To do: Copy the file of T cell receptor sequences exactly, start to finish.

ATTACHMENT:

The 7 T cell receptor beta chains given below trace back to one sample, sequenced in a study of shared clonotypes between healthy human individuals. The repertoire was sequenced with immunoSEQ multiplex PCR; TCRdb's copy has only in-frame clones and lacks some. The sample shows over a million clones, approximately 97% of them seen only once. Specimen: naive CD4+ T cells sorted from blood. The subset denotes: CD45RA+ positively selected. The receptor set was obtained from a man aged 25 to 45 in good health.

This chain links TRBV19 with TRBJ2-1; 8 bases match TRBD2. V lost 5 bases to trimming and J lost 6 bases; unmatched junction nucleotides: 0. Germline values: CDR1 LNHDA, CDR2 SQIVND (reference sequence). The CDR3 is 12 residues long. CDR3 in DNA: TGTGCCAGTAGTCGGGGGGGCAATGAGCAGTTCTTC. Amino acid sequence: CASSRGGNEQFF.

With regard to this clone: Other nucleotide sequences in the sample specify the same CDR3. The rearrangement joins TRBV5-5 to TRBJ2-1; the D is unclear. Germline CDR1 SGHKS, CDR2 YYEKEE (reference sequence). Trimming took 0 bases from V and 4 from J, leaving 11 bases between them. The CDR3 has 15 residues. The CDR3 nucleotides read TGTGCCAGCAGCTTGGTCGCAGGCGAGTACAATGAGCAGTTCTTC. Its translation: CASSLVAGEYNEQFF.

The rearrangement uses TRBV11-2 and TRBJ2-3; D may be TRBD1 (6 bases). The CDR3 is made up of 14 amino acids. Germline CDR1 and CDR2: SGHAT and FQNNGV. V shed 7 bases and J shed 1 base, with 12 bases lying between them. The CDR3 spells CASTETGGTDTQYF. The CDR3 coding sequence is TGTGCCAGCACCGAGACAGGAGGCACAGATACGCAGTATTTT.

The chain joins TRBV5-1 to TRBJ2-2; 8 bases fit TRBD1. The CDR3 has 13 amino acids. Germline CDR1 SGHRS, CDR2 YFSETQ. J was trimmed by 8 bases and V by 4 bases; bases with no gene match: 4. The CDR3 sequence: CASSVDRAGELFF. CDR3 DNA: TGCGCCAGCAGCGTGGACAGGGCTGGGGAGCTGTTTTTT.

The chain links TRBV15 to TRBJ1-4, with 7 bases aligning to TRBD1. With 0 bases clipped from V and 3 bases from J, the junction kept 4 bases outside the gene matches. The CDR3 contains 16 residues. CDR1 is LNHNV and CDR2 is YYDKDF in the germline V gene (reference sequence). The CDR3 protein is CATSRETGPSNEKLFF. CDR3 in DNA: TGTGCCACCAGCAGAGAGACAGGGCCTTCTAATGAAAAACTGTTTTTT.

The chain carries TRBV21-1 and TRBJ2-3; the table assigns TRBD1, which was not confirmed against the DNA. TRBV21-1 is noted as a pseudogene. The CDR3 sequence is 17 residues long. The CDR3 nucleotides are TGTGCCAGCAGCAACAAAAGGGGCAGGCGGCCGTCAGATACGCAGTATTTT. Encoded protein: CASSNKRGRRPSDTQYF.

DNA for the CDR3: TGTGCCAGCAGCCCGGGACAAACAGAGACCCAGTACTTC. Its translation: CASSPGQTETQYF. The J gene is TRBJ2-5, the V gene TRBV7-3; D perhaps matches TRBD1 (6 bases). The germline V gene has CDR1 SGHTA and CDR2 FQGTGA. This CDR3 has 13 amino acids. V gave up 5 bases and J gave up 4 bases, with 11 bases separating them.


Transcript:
The 7 T cell receptor beta chains given below trace back to one sample, sequenced in a study of shared clonotypes between healthy human individuals. The repertoire was sequenced with immunoSEQ multiplex PCR; TCRdb's copy has only in-frame clones and lacks some. The sample shows over a million clones, approximately 97% of them seen only once. Specimen: naive CD4+ T cells sorted from blood. The subset denotes: CD45RA+ positively selected. The receptor set was obtained from a man aged 25 to 45 in good health.

This chain links TRBV19 with TRBJ2-1; 8 bases match TRBD2. V lost 5 bases to trimming and J lost 6 bases; unmatched junction nucleotides: 0. Germline values: CDR1 LNHDA, CDR2 SQIVND (reference sequence). The CDR3 is 12 residues long. CDR3 in DNA: TGTGCCAGTAGTCGGGGGGGCAATGAGCAGTTCTTC. Amino acid sequence: CASSRGGNEQFF.

With regard to this clone: Other nucleotide sequences in the sample specify the same CDR3. The rearrangement joins TRBV5-5 to TRBJ2-1; the D is unclear. Germline CDR1 SGHKS, CDR2 YYEKEE (reference sequence). Trimming took 0 bases from V and 4 from J, leaving 11 bases between them. The CDR3 has 15 residues. The CDR3 nucleotides read TGTGCCAGCAGCTTGGTCGCAGGCGAGTACAATGAGCAGTTCTTC. Its translation: CASSLVAGEYNEQFF.

The rearrangement uses TRBV11-2 and TRBJ2-3; D may be TRBD1 (6 bases). The CDR3 is made up of 14 amino acids. Germline CDR1 and CDR2: SGHAT and FQNNGV. V shed 7 bases and J shed 1 base, with 12 bases lying between them. The CDR3 spells CASTETGGTDTQYF. The CDR3 coding sequence is TGTGCCAGCACCGAGACAGGAGGCACAGATACGCAGTATTTT.

The chain joins TRBV5-1 to TRBJ2-2; 8 bases fit TRBD1. The CDR3 has 13 amino acids. Germline CDR1 SGHRS, CDR2 YFSETQ. J was trimmed by 8 bases and V by 4 bases; bases with no gene match: 4. The CDR3 sequence: CASSVDRAGELFF. CDR3 DNA: TGCGCCAGCAGCGTGGACAGGGCTGGGGAGCTGTTTTTT.

The chain links TRBV15 to TRBJ1-4, with 7 bases aligning to TRBD1. With 0 bases clipped from V and 3 bases from J, the junction kept 4 bases outside the gene matches. The CDR3 contains 16 residues. CDR1 is LNHNV and CDR2 is YYDKDF in the germline V gene (reference sequence). The CDR3 protein is CATSRETGPSNEKLFF. CDR3 in DNA: TGTGCCACCAGCAGAGAGACAGGGCCTTCTAATGAAAAACTGTTTTTT.

The chain carries TRBV21-1 and TRBJ2-3; the table assigns TRBD1, which was not confirmed against the DNA. TRBV21-1 is noted as a pseudogene. The CDR3 sequence is 17 residues long. The CDR3 nucleotides are TGTGCCAGCAGCAACAAAAGGGGCAGGCGGCCGTCAGATACGCAGTATTTT. Encoded protein: CASSNKRGRRPSDTQYF.

DNA for the CDR3: TGTGCCAGCAGCCCGGGACAAACAGAGACCCAGTACTTC. Its translation: CASSPGQTETQYF. The J gene is TRBJ2-5, the V gene TRBV7-3; D perhaps matches TRBD1 (6 bases). The germline V gene has CDR1 SGHTA and CDR2 FQGTGA. This CDR3 has 13 amino acids. V gave up 5 bases and J gave up 4 bases, with 11 bases separating them.